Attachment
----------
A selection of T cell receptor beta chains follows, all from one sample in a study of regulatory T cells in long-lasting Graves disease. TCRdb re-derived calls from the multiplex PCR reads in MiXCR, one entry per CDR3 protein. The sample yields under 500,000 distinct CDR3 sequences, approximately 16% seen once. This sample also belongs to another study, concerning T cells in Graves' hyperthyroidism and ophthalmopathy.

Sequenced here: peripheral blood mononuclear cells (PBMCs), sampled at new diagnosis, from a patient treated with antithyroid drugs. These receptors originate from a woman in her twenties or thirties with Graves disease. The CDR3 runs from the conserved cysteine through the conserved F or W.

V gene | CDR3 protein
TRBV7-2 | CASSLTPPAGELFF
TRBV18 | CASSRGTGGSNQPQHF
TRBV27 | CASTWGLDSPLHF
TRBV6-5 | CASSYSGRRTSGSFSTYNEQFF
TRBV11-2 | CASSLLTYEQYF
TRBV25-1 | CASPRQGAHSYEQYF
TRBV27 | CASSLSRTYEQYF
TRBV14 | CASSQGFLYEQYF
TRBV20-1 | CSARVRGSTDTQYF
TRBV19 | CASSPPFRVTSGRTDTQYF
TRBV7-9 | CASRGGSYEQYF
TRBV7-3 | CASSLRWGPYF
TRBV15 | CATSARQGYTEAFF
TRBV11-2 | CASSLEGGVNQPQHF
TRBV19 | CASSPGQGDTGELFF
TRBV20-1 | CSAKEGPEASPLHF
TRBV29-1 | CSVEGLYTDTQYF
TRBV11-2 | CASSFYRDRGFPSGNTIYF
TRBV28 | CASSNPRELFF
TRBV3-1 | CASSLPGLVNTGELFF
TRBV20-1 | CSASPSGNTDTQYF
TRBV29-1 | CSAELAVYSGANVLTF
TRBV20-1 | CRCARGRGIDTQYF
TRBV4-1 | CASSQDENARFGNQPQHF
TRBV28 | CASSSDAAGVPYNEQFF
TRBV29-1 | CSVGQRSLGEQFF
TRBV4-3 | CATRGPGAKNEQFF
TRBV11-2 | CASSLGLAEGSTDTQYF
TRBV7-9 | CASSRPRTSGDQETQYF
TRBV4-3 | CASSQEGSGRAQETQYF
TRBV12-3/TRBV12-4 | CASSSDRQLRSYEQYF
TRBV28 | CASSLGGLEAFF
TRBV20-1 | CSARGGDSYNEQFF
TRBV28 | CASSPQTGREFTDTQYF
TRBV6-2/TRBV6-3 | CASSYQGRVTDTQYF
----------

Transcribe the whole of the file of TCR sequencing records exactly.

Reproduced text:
A selection of T cell receptor beta chains follows, all from one sample in a study of regulatory T cells in long-lasting Graves disease. TCRdb re-derived calls from the multiplex PCR reads in MiXCR, one entry per CDR3 protein. The sample yields under 500,000 distinct CDR3 sequences, approximately 16% seen once. This sample also belongs to another study, concerning T cells in Graves' hyperthyroidism and ophthalmopathy.

Sequenced here: peripheral blood mononuclear cells (PBMCs), sampled at new diagnosis, from a patient treated with antithyroid drugs. These receptors originate from a woman in her twenties or thirties with Graves disease. The CDR3 runs from the conserved cysteine through the conserved F or W.

V gene | CDR3 protein
TRBV7-2 | CASSLTPPAGELFF
TRBV18 | CASSRGTGGSNQPQHF
TRBV27 | CASTWGLDSPLHF
TRBV6-5 | CASSYSGRRTSGSFSTYNEQFF
TRBV11-2 | CASSLLTYEQYF
TRBV25-1 | CASPRQGAHSYEQYF
TRBV27 | CASSLSRTYEQYF
TRBV14 | CASSQGFLYEQYF
TRBV20-1 | CSARVRGSTDTQYF
TRBV19 | CASSPPFRVTSGRTDTQYF
TRBV7-9 | CASRGGSYEQYF
TRBV7-3 | CASSLRWGPYF
TRBV15 | CATSARQGYTEAFF
TRBV11-2 | CASSLEGGVNQPQHF
TRBV19 | CASSPGQGDTGELFF
TRBV20-1 | CSAKEGPEASPLHF
TRBV29-1 | CSVEGLYTDTQYF
TRBV11-2 | CASSFYRDRGFPSGNTIYF
TRBV28 | CASSNPRELFF
TRBV3-1 | CASSLPGLVNTGELFF
TRBV20-1 | CSASPSGNTDTQYF
TRBV29-1 | CSAELAVYSGANVLTF
TRBV20-1 | CRCARGRGIDTQYF
TRBV4-1 | CASSQDENARFGNQPQHF
TRBV28 | CASSSDAAGVPYNEQFF
TRBV29-1 | CSVGQRSLGEQFF
TRBV4-3 | CATRGPGAKNEQFF
TRBV11-2 | CASSLGLAEGSTDTQYF
TRBV7-9 | CASSRPRTSGDQETQYF
TRBV4-3 | CASSQEGSGRAQETQYF
TRBV12-3/TRBV12-4 | CASSSDRQLRSYEQYF
TRBV28 | CASSLGGLEAFF
TRBV20-1 | CSARGGDSYNEQFF
TRBV28 | CASSPQTGREFTDTQYF
TRBV6-2/TRBV6-3 | CASSYQGRVTDTQYF